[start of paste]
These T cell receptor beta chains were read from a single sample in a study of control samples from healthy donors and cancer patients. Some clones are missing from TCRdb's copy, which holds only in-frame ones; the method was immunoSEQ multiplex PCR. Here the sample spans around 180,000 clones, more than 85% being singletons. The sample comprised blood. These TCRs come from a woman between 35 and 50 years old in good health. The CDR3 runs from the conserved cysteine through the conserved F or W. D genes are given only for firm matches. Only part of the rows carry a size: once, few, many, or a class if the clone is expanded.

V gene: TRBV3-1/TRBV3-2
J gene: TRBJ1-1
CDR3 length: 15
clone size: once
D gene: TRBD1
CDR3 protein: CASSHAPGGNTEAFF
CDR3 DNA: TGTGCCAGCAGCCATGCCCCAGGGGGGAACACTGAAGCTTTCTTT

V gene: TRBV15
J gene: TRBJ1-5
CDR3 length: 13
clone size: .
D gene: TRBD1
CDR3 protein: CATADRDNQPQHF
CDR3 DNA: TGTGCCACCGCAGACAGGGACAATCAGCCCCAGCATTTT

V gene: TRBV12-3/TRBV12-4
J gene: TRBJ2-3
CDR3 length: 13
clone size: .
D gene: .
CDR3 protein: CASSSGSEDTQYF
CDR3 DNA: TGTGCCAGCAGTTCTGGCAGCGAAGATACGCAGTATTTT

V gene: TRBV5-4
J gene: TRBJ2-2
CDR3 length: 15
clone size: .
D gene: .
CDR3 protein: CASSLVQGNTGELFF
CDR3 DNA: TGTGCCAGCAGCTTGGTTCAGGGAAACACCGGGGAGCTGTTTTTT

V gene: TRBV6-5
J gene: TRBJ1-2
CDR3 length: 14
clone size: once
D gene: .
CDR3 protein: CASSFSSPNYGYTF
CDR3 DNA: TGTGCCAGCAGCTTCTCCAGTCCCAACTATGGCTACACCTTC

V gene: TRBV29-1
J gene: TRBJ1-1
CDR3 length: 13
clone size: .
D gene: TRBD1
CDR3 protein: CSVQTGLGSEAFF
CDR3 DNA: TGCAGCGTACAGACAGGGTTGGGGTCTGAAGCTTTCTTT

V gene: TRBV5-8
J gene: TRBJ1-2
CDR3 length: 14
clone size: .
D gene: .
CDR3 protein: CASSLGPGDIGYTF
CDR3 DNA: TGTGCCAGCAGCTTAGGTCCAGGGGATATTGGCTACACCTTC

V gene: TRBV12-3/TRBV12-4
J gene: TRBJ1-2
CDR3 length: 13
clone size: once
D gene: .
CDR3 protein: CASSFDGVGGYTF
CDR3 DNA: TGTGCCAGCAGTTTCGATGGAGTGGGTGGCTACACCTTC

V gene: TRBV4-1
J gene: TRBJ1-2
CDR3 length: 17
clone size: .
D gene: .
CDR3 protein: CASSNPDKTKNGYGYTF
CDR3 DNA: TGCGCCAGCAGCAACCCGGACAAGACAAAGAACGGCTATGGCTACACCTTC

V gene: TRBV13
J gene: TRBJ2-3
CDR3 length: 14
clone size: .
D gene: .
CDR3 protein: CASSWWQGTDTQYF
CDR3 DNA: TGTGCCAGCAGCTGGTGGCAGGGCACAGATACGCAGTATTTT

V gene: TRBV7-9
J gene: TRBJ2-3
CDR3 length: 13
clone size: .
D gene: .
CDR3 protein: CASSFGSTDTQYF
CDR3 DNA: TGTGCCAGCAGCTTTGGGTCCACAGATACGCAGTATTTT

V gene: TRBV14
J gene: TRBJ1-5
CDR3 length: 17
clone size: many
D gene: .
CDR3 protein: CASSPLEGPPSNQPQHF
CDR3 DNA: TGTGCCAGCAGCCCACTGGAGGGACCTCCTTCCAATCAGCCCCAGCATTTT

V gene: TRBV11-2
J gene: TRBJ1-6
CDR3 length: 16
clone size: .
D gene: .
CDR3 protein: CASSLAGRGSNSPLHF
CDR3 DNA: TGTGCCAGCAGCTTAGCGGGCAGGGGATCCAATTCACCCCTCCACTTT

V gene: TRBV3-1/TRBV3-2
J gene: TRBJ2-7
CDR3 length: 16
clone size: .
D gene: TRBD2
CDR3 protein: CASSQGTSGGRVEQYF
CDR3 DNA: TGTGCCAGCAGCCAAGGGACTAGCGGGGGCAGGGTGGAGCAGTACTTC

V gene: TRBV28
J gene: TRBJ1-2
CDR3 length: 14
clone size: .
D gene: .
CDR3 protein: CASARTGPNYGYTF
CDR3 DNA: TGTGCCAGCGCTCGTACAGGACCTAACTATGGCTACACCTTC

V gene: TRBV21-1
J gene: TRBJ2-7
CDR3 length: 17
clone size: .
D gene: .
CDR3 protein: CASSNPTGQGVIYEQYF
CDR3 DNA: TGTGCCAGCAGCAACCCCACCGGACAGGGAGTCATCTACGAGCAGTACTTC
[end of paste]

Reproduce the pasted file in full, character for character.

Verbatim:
These T cell receptor beta chains were read from a single sample in a study of control samples from healthy donors and cancer patients. Some clones are missing from TCRdb's copy, which holds only in-frame ones; the method was immunoSEQ multiplex PCR. Here the sample spans around 180,000 clones, more than 85% being singletons. The sample comprised blood. These TCRs come from a woman between 35 and 50 years old in good health. The CDR3 runs from the conserved cysteine through the conserved F or W. D genes are given only for firm matches. Only part of the rows carry a size: once, few, many, or a class if the clone is expanded.

V gene: TRBV3-1/TRBV3-2
J gene: TRBJ1-1
CDR3 length: 15
clone size: once
D gene: TRBD1
CDR3 protein: CASSHAPGGNTEAFF
CDR3 DNA: TGTGCCAGCAGCCATGCCCCAGGGGGGAACACTGAAGCTTTCTTT

V gene: TRBV15
J gene: TRBJ1-5
CDR3 length: 13
clone size: .
D gene: TRBD1
CDR3 protein: CATADRDNQPQHF
CDR3 DNA: TGTGCCACCGCAGACAGGGACAATCAGCCCCAGCATTTT

V gene: TRBV12-3/TRBV12-4
J gene: TRBJ2-3
CDR3 length: 13
clone size: .
D gene: .
CDR3 protein: CASSSGSEDTQYF
CDR3 DNA: TGTGCCAGCAGTTCTGGCAGCGAAGATACGCAGTATTTT

V gene: TRBV5-4
J gene: TRBJ2-2
CDR3 length: 15
clone size: .
D gene: .
CDR3 protein: CASSLVQGNTGELFF
CDR3 DNA: TGTGCCAGCAGCTTGGTTCAGGGAAACACCGGGGAGCTGTTTTTT

V gene: TRBV6-5
J gene: TRBJ1-2
CDR3 length: 14
clone size: once
D gene: .
CDR3 protein: CASSFSSPNYGYTF
CDR3 DNA: TGTGCCAGCAGCTTCTCCAGTCCCAACTATGGCTACACCTTC

V gene: TRBV29-1
J gene: TRBJ1-1
CDR3 length: 13
clone size: .
D gene: TRBD1
CDR3 protein: CSVQTGLGSEAFF
CDR3 DNA: TGCAGCGTACAGACAGGGTTGGGGTCTGAAGCTTTCTTT

V gene: TRBV5-8
J gene: TRBJ1-2
CDR3 length: 14
clone size: .
D gene: .
CDR3 protein: CASSLGPGDIGYTF
CDR3 DNA: TGTGCCAGCAGCTTAGGTCCAGGGGATATTGGCTACACCTTC

V gene: TRBV12-3/TRBV12-4
J gene: TRBJ1-2
CDR3 length: 13
clone size: once
D gene: .
CDR3 protein: CASSFDGVGGYTF
CDR3 DNA: TGTGCCAGCAGTTTCGATGGAGTGGGTGGCTACACCTTC

V gene: TRBV4-1
J gene: TRBJ1-2
CDR3 length: 17
clone size: .
D gene: .
CDR3 protein: CASSNPDKTKNGYGYTF
CDR3 DNA: TGCGCCAGCAGCAACCCGGACAAGACAAAGAACGGCTATGGCTACACCTTC

V gene: TRBV13
J gene: TRBJ2-3
CDR3 length: 14
clone size: .
D gene: .
CDR3 protein: CASSWWQGTDTQYF
CDR3 DNA: TGTGCCAGCAGCTGGTGGCAGGGCACAGATACGCAGTATTTT

V gene: TRBV7-9
J gene: TRBJ2-3
CDR3 length: 13
clone size: .
D gene: .
CDR3 protein: CASSFGSTDTQYF
CDR3 DNA: TGTGCCAGCAGCTTTGGGTCCACAGATACGCAGTATTTT

V gene: TRBV14
J gene: TRBJ1-5
CDR3 length: 17
clone size: many
D gene: .
CDR3 protein: CASSPLEGPPSNQPQHF
CDR3 DNA: TGTGCCAGCAGCCCACTGGAGGGACCTCCTTCCAATCAGCCCCAGCATTTT

V gene: TRBV11-2
J gene: TRBJ1-6
CDR3 length: 16
clone size: .
D gene: .
CDR3 protein: CASSLAGRGSNSPLHF
CDR3 DNA: TGTGCCAGCAGCTTAGCGGGCAGGGGATCCAATTCACCCCTCCACTTT

V gene: TRBV3-1/TRBV3-2
J gene: TRBJ2-7
CDR3 length: 16
clone size: .
D gene: TRBD2
CDR3 protein: CASSQGTSGGRVEQYF
CDR3 DNA: TGTGCCAGCAGCCAAGGGACTAGCGGGGGCAGGGTGGAGCAGTACTTC

V gene: TRBV28
J gene: TRBJ1-2
CDR3 length: 14
clone size: .
D gene: .
CDR3 protein: CASARTGPNYGYTF
CDR3 DNA: TGTGCCAGCGCTCGTACAGGACCTAACTATGGCTACACCTTC

V gene: TRBV21-1
J gene: TRBJ2-7
CDR3 length: 17
clone size: .
D gene: .
CDR3 protein: CASSNPTGQGVIYEQYF
CDR3 DNA: TGTGCCAGCAGCAACCCCACCGGACAGGGAGTCATCTACGAGCAGTACTTC